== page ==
For the next month, I’ll be releasing new Allusionists every week. Argh! I’m excited but daunted by the amount of work, as Answer Me This will also continue apace. Let’s see if I make it to November with ears and eyes intact.
PS Allusionist T-shirts have just landed.
September 8, 2015
The Guardian interviewed me about the Allusionist and Answer Me This. Click here to read it. Being interviewed is always a bit weird and embarrassing because of all the stupid shit that pours out of my mouth, but this one is worth looking at for the photo alone. And if that’s not enough, I held forth at length on a recent episode of Podcast Junkies.
The latest Allusionists came about because I’m rubbish at parties. At MaxFunCon this June, I was being a bit introverty and pathetic about going into the big Saturday night shindig, then as I skulked outside I got into a big chat with a charming couple who turned out to be Hampton and Michael Catlin, the founders of the crowdsourced dictionary Wordset. Wordy people? I had to get them on the show. Wordset is a really interesting project, but they had something else they wanted to talk about: a particular strain of English developing in the corridors of power of the European Union.
Visit theallusionist.org/fix-ii for more about the episode, including a laugh-a-minute EU report about English misuse. Too late to count as a hot summer beach read?
And here’s the first part of the pair of Fix episodes:
August 28, 2015
One of my favourite podcast genres is the ‘people telling true stories about their lives’ genre. Is there a pithier term for it? Anyway, imagine my joy when I got to host a PTTSATL show! Truth be Told just went out on BBC Radio 4, and is available online here.
I bear scars from this show. Not emotional ones – the mic stand took a chunk out of my hand so I spent the second half of the recording bleeding into a little pile of papers on which audience members had written their heartfelt personal stories.
I managed not to spill any blood when I appeared on Passion Pods. More surprisingly, I also managed to hold the tears in, even though I was talking about my slippery mess of a career. Though the twelve rough years all seem worth it now I get to make The Allusionist! Here are the latest couple of episodes:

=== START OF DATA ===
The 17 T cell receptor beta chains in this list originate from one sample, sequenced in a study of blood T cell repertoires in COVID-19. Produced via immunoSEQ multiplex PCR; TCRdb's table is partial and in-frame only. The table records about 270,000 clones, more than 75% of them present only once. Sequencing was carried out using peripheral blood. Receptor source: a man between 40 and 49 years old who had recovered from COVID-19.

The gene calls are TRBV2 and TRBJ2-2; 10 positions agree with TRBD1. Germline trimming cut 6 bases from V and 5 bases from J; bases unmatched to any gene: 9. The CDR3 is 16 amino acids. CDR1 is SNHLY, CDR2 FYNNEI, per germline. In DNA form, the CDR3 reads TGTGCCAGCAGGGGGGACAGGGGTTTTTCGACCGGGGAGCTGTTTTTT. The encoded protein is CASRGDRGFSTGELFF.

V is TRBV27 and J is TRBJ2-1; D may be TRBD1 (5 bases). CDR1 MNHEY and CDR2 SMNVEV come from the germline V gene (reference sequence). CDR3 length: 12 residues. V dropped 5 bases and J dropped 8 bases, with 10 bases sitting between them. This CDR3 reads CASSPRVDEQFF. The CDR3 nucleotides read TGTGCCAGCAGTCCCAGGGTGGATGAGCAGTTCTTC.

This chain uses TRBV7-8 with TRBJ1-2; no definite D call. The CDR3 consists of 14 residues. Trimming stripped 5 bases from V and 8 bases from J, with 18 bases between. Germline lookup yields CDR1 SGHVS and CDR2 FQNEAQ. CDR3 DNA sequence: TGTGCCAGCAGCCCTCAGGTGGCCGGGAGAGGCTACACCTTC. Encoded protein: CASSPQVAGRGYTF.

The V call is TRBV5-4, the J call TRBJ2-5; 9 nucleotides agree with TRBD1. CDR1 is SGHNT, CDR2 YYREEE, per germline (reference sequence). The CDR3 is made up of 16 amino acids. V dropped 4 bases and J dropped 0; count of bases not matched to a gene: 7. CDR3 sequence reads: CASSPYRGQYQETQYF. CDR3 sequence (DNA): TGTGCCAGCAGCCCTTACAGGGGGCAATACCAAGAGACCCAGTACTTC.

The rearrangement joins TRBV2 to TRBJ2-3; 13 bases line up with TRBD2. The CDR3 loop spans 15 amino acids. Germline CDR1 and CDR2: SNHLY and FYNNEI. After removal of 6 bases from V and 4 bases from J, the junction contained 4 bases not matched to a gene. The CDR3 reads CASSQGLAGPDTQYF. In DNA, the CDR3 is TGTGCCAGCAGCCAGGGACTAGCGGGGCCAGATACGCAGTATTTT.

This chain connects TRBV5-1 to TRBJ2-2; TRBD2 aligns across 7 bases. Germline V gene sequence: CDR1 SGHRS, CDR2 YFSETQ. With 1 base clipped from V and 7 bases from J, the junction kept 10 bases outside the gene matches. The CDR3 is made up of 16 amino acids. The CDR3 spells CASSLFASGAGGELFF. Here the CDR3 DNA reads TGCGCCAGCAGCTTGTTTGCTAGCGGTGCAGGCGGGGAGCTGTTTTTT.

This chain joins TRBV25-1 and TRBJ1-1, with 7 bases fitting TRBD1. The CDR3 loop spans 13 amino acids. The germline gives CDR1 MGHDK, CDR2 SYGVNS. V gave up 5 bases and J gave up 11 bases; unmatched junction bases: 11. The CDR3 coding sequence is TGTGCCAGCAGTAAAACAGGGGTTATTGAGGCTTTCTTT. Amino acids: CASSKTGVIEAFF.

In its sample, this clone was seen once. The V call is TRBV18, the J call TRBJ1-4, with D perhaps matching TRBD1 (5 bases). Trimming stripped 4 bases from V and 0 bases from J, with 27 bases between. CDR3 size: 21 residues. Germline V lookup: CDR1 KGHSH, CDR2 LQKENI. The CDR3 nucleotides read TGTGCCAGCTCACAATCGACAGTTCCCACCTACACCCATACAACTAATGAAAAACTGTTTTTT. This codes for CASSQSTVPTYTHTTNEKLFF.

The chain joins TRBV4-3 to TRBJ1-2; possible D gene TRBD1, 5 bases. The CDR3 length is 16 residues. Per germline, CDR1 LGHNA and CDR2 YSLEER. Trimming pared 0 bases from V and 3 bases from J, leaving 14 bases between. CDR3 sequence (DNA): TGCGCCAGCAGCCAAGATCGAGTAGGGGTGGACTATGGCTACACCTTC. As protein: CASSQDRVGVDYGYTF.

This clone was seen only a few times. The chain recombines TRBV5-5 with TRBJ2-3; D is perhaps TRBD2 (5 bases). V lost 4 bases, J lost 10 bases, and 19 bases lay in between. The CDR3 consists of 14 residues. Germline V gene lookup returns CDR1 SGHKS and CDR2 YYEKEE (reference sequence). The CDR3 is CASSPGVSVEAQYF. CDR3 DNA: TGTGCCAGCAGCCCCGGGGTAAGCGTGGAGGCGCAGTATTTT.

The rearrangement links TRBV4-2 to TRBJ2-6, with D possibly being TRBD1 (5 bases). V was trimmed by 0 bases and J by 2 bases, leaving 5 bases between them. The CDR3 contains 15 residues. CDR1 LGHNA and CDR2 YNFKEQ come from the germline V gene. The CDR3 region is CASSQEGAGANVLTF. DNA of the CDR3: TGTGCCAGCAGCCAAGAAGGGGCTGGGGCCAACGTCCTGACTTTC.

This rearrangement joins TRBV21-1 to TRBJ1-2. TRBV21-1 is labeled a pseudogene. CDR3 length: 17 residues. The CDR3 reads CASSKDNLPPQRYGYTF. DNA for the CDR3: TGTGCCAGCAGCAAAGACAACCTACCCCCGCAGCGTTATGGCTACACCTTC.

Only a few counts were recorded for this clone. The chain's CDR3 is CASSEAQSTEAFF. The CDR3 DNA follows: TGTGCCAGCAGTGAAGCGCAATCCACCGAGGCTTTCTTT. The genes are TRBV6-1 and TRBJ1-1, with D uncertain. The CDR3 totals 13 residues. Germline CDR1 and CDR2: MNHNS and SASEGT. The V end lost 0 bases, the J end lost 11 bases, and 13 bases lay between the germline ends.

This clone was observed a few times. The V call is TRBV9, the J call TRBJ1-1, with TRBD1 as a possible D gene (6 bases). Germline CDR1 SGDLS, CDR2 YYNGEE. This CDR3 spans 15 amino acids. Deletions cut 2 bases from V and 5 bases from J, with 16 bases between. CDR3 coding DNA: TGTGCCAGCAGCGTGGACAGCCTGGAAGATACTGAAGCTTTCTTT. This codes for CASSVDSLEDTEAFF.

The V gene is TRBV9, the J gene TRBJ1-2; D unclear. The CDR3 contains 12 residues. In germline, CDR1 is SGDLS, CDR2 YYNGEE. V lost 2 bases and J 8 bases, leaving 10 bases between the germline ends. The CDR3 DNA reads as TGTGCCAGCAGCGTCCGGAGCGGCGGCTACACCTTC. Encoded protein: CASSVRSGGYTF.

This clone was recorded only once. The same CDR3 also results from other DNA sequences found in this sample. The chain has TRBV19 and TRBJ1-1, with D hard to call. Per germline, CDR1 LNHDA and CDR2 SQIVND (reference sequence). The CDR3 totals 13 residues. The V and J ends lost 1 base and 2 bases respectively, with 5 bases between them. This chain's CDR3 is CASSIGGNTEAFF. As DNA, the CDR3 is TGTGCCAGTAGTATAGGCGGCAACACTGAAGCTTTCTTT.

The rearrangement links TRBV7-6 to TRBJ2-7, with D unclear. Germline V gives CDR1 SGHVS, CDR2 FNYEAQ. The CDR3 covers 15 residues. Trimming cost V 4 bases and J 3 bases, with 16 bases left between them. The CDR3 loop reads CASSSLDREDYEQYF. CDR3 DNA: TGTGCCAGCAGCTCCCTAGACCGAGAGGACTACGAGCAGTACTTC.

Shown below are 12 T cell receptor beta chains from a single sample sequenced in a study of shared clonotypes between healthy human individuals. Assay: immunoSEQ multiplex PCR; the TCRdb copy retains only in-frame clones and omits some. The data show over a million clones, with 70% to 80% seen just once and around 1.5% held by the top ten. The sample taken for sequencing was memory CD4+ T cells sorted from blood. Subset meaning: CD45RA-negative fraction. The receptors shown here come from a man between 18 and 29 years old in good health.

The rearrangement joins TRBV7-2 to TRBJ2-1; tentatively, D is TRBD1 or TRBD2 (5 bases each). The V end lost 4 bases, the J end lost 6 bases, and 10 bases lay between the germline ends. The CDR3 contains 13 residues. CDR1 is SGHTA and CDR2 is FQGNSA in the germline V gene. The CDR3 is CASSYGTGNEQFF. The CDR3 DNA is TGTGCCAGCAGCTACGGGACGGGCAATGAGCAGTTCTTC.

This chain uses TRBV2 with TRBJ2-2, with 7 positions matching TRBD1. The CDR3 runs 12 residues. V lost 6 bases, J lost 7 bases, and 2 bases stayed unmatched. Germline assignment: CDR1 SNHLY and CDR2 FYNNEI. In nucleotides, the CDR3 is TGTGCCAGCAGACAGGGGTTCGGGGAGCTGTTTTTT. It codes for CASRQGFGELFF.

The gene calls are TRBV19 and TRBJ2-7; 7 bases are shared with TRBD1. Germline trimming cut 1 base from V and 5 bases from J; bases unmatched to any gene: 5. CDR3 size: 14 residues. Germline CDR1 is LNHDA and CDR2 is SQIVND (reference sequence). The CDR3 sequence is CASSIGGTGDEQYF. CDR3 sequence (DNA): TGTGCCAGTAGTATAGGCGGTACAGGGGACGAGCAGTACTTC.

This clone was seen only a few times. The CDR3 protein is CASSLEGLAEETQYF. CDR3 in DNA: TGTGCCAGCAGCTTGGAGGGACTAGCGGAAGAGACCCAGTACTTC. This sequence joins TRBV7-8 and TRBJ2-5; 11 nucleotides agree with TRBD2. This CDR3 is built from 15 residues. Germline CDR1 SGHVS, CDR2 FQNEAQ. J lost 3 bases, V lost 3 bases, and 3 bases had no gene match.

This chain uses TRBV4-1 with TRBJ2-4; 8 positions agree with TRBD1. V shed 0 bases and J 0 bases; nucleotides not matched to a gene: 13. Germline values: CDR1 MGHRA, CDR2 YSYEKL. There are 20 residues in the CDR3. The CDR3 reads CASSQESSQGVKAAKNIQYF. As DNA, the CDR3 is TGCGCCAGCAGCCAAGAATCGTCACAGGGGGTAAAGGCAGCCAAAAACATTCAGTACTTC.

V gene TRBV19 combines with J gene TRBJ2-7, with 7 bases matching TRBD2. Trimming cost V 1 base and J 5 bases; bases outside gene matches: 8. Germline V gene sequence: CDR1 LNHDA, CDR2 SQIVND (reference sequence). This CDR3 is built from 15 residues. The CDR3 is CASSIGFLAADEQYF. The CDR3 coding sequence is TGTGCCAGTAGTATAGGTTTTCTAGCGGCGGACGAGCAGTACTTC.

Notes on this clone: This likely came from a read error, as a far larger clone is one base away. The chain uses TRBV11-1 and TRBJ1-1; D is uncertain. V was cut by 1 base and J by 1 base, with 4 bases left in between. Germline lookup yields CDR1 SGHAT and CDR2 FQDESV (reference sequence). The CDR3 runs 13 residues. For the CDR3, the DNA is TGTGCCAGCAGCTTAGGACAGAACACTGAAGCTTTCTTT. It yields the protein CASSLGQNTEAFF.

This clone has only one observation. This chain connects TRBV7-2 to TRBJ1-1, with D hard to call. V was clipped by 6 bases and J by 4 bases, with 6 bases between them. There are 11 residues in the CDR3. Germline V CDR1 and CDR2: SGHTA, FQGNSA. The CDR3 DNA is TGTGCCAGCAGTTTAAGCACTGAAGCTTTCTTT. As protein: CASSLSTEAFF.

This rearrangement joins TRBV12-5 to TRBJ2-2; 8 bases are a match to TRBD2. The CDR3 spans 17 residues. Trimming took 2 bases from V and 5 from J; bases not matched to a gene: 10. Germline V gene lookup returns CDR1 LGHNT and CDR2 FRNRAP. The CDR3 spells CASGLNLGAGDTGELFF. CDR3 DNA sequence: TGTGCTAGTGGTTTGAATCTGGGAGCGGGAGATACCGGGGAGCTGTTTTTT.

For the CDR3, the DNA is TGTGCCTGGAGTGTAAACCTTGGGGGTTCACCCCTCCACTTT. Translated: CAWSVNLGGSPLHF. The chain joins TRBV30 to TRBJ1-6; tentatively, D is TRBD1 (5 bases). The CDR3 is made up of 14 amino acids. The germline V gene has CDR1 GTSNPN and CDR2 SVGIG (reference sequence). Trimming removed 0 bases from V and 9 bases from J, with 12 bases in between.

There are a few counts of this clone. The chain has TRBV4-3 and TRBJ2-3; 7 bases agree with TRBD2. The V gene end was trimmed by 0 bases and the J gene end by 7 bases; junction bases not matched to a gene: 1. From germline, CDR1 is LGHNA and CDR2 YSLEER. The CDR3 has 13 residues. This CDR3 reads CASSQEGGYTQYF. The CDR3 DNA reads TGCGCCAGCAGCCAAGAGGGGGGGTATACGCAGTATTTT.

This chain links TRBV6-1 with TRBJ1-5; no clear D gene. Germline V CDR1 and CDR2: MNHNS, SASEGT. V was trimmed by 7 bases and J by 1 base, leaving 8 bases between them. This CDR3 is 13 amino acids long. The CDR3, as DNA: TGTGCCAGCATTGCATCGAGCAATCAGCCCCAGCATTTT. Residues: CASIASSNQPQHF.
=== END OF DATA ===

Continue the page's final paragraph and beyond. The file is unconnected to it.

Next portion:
In Word Play, I found out the ingredients of fun word games from games inventor Leslie Scott of Oxford Games, who came up with Ex Libris, Flummoxed and JENGA. She’s an absolute delight. There’s more about the episode and links to hear it at theallusionist.org/word-play.
The latest episode is a jaunty trip through 18th century grammatical history, and the almighty battle of language preservation vs language evolution. Which side are you on? theallusionist.org/fix-i
July 31, 2015
One of the things that keeps me awake at night (aside from car alarms, waking hallucinations, and my neighbour laughing REALLY loudly) are thoughts like, “Where does THIS word come from?” I’ll try to look it up without waking my husband; and usually the etymology will turn out to be not particularly surprising or interesting. But if it is…that’s a sleepless night, and, if I’m lucky, an episode of the Allusionist.
That’s how it was with ‘step-‘. I thought it would be a fairly straightforward term – but, as I learnt in the new episode, it is neither straightforward etymologically nor emotionally. Aaron Mahnke from Lore Podcast brings the history.
You can hear the episode at theallusionist.org/step. AND I’d love it if you’d join me for a live chat about the episode on Tuesday 4th August, 8pm UK time, on Spoken – it’s a new platform for podcast listeners to gather and discuss shows, and this is the first time I’ll have done this kind of thing, so we’re all just seeing whether/how it works! Go to spoken.am to request an invitation, then prepare your typing-fingers for some chatting next Tuesday. But if you can’t make it, you can drop by to catch up later.
Another common process that results in an Allusionist instalment is me thinking, “Ooh, I’d love to find out more about someone’s job.” That’s how the previous episode came about: cognitive behavioural therapist Dr Jane Gregory describes how she goes about defusing words that are ruining patients’ lives. It’s a fascinating insight. Our brains really do a number on us. theallusionist.org/behave
Aaand finally: yesterday I was on The Spot on San Francisco public radio station KALW, talking about the Latin Lives! episode with charming Latin fan Ashleyanne Krigbaum. Hear here.
June 19, 2015
Most of this week passed in a jetlaggy fugue state: I just got back from California, where I got to hang out with all the delightful Radiotopians, AND attend MaxFunCon, which is a mountain-top holiday camp for podcast enthusiasts. In front of a very energetic audience, Dave Holmes, Paul F Tompkins, Janie Haddad Tompkins, Nadia Kamil and I recorded this ridiculously fun episode of International Waters. (Which, obviously, the UK should have won. But YOU try slagging off Sesame Street on the away team’s turf.)
Just after I got back, I was called in for The News Quiz to replace an ill panellist. Thanks to jetlag-brain, I can only remember a single word, and I’m scared to listen back to it, but if you want to, it is here and also on Radio 4’s Friday Night Comedy podcast feed.
I also made a tiny cameo on this week’s 99% Invisible about Sigmund Freud’s couch. See if you can spot it.